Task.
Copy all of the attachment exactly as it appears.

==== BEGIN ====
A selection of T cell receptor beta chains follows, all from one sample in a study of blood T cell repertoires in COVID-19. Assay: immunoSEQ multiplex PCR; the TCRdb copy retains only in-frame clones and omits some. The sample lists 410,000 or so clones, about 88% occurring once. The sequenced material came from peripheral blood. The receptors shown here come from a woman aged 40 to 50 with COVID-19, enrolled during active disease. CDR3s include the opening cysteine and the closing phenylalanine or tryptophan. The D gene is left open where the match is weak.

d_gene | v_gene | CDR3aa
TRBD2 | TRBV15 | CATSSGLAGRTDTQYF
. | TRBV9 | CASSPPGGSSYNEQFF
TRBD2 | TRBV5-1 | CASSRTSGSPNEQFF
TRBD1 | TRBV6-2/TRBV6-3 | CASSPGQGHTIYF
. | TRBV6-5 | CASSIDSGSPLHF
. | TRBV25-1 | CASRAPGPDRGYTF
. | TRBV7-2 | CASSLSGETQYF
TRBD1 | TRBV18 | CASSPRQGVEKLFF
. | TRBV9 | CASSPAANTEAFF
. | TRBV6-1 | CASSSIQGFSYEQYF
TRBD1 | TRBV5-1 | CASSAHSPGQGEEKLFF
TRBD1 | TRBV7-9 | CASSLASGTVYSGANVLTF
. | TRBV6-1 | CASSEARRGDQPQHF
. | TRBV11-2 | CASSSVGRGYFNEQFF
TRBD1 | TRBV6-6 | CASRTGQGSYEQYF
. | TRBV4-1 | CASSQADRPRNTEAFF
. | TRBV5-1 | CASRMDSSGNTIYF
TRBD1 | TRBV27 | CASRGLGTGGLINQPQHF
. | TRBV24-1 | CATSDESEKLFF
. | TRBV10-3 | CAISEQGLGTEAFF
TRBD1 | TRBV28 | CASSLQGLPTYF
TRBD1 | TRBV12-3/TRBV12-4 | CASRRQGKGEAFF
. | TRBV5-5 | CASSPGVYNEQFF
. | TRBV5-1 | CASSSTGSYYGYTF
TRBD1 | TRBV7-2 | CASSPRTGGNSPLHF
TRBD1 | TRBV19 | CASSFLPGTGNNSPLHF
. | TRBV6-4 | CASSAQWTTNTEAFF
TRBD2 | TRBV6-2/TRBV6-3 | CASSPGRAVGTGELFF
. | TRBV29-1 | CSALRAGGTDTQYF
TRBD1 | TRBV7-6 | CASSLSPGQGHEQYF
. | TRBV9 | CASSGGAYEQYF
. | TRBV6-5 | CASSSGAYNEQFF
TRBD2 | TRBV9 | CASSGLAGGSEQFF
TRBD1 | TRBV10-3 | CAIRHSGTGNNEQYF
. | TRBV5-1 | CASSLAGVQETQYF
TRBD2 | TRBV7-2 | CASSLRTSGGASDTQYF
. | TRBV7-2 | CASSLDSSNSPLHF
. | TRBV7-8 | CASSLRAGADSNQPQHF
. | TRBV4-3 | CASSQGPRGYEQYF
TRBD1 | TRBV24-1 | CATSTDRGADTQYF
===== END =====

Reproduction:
A selection of T cell receptor beta chains follows, all from one sample in a study of blood T cell repertoires in COVID-19. Assay: immunoSEQ multiplex PCR; the TCRdb copy retains only in-frame clones and omits some. The sample lists 410,000 or so clones, about 88% occurring once. The sequenced material came from peripheral blood. The receptors shown here come from a woman aged 40 to 50 with COVID-19, enrolled during active disease. CDR3s include the opening cysteine and the closing phenylalanine or tryptophan. The D gene is left open where the match is weak.

d_gene | v_gene | CDR3aa
TRBD2 | TRBV15 | CATSSGLAGRTDTQYF
. | TRBV9 | CASSPPGGSSYNEQFF
TRBD2 | TRBV5-1 | CASSRTSGSPNEQFF
TRBD1 | TRBV6-2/TRBV6-3 | CASSPGQGHTIYF
. | TRBV6-5 | CASSIDSGSPLHF
. | TRBV25-1 | CASRAPGPDRGYTF
. | TRBV7-2 | CASSLSGETQYF
TRBD1 | TRBV18 | CASSPRQGVEKLFF
. | TRBV9 | CASSPAANTEAFF
. | TRBV6-1 | CASSSIQGFSYEQYF
TRBD1 | TRBV5-1 | CASSAHSPGQGEEKLFF
TRBD1 | TRBV7-9 | CASSLASGTVYSGANVLTF
. | TRBV6-1 | CASSEARRGDQPQHF
. | TRBV11-2 | CASSSVGRGYFNEQFF
TRBD1 | TRBV6-6 | CASRTGQGSYEQYF
. | TRBV4-1 | CASSQADRPRNTEAFF
. | TRBV5-1 | CASRMDSSGNTIYF
TRBD1 | TRBV27 | CASRGLGTGGLINQPQHF
. | TRBV24-1 | CATSDESEKLFF
. | TRBV10-3 | CAISEQGLGTEAFF
TRBD1 | TRBV28 | CASSLQGLPTYF
TRBD1 | TRBV12-3/TRBV12-4 | CASRRQGKGEAFF
. | TRBV5-5 | CASSPGVYNEQFF
. | TRBV5-1 | CASSSTGSYYGYTF
TRBD1 | TRBV7-2 | CASSPRTGGNSPLHF
TRBD1 | TRBV19 | CASSFLPGTGNNSPLHF
. | TRBV6-4 | CASSAQWTTNTEAFF
TRBD2 | TRBV6-2/TRBV6-3 | CASSPGRAVGTGELFF
. | TRBV29-1 | CSALRAGGTDTQYF
TRBD1 | TRBV7-6 | CASSLSPGQGHEQYF
. | TRBV9 | CASSGGAYEQYF
. | TRBV6-5 | CASSSGAYNEQFF
TRBD2 | TRBV9 | CASSGLAGGSEQFF
TRBD1 | TRBV10-3 | CAIRHSGTGNNEQYF
. | TRBV5-1 | CASSLAGVQETQYF
TRBD2 | TRBV7-2 | CASSLRTSGGASDTQYF
. | TRBV7-2 | CASSLDSSNSPLHF
. | TRBV7-8 | CASSLRAGADSNQPQHF
. | TRBV4-3 | CASSQGPRGYEQYF
TRBD1 | TRBV24-1 | CATSTDRGADTQYF